Cristina, a lovely lady I got to know through blogging, wrote a post where she shares some of her thoughts about how much, and when, husbands should help with homemaking duties. Even though I'm not married yet, I thought I'd say a few words from my perspective - and all you ladies are very welcome to drop by Cristina's blog and share your thoughts as well, she will deeply appreciate it!
Those of you who have been reading this blog for a while probably know that I believe in the Biblical roles of man and woman: generally, a man is to be the breadwinner, while the woman's primary duty is to take care of her husband, children and home. Within this general division, each family finds an individual balance that suits them.
While I think the home is primarily a woman's realm, it doesn't mean I believe the husband (or sons) should never lift a finger to help the wife and mother. Sometimes, indeed, it's very difficult to manage without help. Women are physically weaker than men, and at certain seasons of a woman's life this is felt even more acutely, for example during a difficult pregnancy or after giving birth. A husband who loves and honors his wife isn't supposed to think it's beneath him to mop the floor when it's difficult for her to bend, or to cook dinner when her feet won't support her for longer than five minutes.
An observation I made - and this is something that was confirmed by other ladies - is that men often simply don't notice junk, clutter, dirt and dust. I know I'm painting with a broad brush here, but I'm convinced that's a trend with men - they simply see things differently. Studies proved that women are geared towards noticing details (and a very big part of homemaking has to do with paying attention to details!). Men are built differently. Most men won't think about dinner until they are hungry; many of them won't go shopping until the refrigerator and freezer have been empty for weeks. This can often be a source of tension.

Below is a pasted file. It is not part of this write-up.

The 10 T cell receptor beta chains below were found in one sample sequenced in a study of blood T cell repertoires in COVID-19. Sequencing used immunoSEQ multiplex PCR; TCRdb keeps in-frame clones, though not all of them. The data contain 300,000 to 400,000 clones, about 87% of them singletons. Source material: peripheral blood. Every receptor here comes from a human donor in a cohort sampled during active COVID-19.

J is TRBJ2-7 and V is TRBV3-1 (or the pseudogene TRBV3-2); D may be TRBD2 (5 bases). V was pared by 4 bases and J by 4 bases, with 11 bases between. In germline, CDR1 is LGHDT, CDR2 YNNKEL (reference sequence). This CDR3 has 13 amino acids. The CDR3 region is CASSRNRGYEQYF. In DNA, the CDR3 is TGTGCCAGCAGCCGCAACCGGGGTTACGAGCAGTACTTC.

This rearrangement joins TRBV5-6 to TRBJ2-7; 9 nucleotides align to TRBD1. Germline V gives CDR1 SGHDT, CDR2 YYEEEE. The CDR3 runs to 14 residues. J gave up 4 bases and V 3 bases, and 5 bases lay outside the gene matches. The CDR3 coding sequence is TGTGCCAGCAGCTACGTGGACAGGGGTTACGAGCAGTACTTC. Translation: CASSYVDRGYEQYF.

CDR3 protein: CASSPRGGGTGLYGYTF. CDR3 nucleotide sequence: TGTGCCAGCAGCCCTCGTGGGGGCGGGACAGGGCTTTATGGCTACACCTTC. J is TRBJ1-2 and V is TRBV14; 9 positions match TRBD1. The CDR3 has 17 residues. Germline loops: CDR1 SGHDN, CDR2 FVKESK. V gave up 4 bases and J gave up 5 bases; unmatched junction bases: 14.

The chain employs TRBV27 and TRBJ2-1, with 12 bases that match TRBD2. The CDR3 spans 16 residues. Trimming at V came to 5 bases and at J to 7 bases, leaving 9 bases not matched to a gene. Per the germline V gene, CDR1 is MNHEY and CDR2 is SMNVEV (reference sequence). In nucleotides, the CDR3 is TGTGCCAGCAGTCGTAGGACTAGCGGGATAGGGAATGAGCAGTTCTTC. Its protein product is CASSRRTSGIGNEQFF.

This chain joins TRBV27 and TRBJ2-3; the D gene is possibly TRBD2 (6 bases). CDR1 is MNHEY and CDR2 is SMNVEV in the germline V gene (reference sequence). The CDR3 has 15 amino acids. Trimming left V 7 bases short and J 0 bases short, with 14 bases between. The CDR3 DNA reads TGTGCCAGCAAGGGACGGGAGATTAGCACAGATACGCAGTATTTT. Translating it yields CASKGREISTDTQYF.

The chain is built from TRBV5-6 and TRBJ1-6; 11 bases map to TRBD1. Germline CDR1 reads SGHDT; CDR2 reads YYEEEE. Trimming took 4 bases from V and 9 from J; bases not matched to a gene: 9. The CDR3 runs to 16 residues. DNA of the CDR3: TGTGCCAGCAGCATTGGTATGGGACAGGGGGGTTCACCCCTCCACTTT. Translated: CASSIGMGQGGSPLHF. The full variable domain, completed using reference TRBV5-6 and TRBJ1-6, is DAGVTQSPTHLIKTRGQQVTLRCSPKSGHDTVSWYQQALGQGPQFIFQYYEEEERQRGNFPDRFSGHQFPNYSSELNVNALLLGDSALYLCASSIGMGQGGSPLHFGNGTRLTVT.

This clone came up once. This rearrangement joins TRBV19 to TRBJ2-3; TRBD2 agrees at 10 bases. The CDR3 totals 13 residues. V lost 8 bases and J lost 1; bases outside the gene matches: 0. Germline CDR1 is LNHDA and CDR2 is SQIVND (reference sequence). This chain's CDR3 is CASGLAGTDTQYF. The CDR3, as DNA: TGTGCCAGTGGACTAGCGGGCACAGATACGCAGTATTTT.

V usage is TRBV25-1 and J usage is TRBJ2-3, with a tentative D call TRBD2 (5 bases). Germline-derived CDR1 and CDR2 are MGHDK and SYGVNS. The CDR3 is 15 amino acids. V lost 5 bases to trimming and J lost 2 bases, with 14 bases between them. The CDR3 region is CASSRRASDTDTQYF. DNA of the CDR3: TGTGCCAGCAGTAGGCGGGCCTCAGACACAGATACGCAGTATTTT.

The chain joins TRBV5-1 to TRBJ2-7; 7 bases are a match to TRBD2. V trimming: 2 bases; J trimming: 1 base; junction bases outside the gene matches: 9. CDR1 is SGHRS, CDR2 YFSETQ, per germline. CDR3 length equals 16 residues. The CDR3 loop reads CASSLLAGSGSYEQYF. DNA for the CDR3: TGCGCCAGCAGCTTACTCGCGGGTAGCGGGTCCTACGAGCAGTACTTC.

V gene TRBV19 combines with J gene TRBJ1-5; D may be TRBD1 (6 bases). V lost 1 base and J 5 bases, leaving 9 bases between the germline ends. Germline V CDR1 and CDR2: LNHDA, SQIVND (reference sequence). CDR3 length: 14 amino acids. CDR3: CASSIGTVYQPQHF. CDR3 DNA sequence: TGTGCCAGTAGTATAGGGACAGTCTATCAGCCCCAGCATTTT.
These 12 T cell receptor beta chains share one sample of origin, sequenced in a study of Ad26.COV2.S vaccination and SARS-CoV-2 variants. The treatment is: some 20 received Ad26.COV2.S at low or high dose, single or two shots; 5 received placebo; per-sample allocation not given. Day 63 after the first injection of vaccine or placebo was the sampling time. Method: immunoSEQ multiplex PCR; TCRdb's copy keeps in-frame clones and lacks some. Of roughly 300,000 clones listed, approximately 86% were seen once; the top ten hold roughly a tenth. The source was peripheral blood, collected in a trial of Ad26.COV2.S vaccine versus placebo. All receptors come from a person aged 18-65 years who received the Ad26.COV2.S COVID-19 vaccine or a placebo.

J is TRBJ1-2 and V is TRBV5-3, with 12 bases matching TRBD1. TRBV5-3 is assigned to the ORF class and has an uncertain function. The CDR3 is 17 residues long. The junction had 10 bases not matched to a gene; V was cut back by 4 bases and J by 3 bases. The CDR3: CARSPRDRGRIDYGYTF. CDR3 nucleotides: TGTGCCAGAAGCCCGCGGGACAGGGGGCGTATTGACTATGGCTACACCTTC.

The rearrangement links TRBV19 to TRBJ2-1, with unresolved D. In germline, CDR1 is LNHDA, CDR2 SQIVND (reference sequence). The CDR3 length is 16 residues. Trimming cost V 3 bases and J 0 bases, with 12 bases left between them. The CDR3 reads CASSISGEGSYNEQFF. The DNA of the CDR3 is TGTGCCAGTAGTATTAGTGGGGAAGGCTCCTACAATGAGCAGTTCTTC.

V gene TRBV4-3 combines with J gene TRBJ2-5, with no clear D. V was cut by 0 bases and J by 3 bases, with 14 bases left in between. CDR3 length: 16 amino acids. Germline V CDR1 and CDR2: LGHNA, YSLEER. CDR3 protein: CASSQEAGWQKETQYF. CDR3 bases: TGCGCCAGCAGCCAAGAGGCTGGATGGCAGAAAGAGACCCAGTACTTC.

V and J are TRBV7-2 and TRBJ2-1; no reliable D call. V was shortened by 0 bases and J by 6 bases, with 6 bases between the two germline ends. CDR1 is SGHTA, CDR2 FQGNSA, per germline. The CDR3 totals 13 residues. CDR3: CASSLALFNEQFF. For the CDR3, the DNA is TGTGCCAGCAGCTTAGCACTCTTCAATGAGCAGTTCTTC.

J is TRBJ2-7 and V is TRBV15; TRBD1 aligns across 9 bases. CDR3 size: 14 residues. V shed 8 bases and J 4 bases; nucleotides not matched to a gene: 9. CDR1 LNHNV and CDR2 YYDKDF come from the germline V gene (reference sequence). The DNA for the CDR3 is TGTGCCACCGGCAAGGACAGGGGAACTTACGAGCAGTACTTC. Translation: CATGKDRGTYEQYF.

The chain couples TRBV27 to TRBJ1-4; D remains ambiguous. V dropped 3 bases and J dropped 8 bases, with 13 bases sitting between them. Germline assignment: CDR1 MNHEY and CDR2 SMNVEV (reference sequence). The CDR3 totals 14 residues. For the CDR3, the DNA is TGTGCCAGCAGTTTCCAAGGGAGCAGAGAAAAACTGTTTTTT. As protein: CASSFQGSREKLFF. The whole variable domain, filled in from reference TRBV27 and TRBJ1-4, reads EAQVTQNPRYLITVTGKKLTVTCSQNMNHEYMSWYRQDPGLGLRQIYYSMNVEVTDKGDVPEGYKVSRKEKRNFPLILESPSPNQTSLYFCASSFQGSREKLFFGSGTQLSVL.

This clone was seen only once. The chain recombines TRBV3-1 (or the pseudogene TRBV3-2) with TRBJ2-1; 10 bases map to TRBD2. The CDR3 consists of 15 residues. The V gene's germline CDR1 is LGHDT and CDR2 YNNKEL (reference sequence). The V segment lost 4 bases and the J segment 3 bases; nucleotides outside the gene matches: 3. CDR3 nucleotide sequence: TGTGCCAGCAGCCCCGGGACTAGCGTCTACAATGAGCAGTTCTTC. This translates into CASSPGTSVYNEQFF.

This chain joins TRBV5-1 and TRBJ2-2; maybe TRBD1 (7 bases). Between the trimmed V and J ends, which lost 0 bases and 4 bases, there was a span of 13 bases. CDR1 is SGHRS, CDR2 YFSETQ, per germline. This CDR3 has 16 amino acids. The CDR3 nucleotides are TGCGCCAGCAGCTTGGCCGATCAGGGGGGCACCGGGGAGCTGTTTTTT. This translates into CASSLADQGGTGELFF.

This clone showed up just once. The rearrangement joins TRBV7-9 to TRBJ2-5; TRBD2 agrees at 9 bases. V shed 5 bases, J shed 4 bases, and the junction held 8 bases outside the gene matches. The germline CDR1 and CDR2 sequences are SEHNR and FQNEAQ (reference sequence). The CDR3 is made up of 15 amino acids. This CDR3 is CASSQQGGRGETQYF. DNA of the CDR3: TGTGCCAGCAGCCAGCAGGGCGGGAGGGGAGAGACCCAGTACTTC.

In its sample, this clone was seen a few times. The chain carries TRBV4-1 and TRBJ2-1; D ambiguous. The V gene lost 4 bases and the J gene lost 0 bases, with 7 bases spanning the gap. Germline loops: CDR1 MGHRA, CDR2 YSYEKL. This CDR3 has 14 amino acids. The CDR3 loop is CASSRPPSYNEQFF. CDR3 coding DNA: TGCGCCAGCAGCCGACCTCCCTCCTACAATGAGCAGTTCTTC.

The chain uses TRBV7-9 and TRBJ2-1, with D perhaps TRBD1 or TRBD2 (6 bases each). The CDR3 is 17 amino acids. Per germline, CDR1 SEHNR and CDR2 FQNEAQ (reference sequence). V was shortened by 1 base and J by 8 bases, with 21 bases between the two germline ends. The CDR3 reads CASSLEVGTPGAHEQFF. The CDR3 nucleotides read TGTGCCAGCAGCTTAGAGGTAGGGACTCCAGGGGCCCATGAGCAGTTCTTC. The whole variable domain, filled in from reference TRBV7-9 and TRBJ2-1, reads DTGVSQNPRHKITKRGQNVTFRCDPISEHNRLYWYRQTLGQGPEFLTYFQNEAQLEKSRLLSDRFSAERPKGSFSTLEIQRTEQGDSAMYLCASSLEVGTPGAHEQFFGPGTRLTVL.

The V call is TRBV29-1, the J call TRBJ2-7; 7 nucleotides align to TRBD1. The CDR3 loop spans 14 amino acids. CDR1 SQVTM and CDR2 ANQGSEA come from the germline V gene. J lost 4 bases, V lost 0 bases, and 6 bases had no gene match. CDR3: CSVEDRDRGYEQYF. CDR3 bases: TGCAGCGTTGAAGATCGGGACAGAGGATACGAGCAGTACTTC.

I believe that if a homemaker feels that at this season of her life she needs more help, she should calmly, gently and pleasantly talk it over with her husband. From my observations, many men will take out the garbage if asked - but the same men won't notice an overflowing garbage can for days if they aren't reminded about it. For a loving, kind and generous husband this will be a way to honor and support his wife when she most needs it.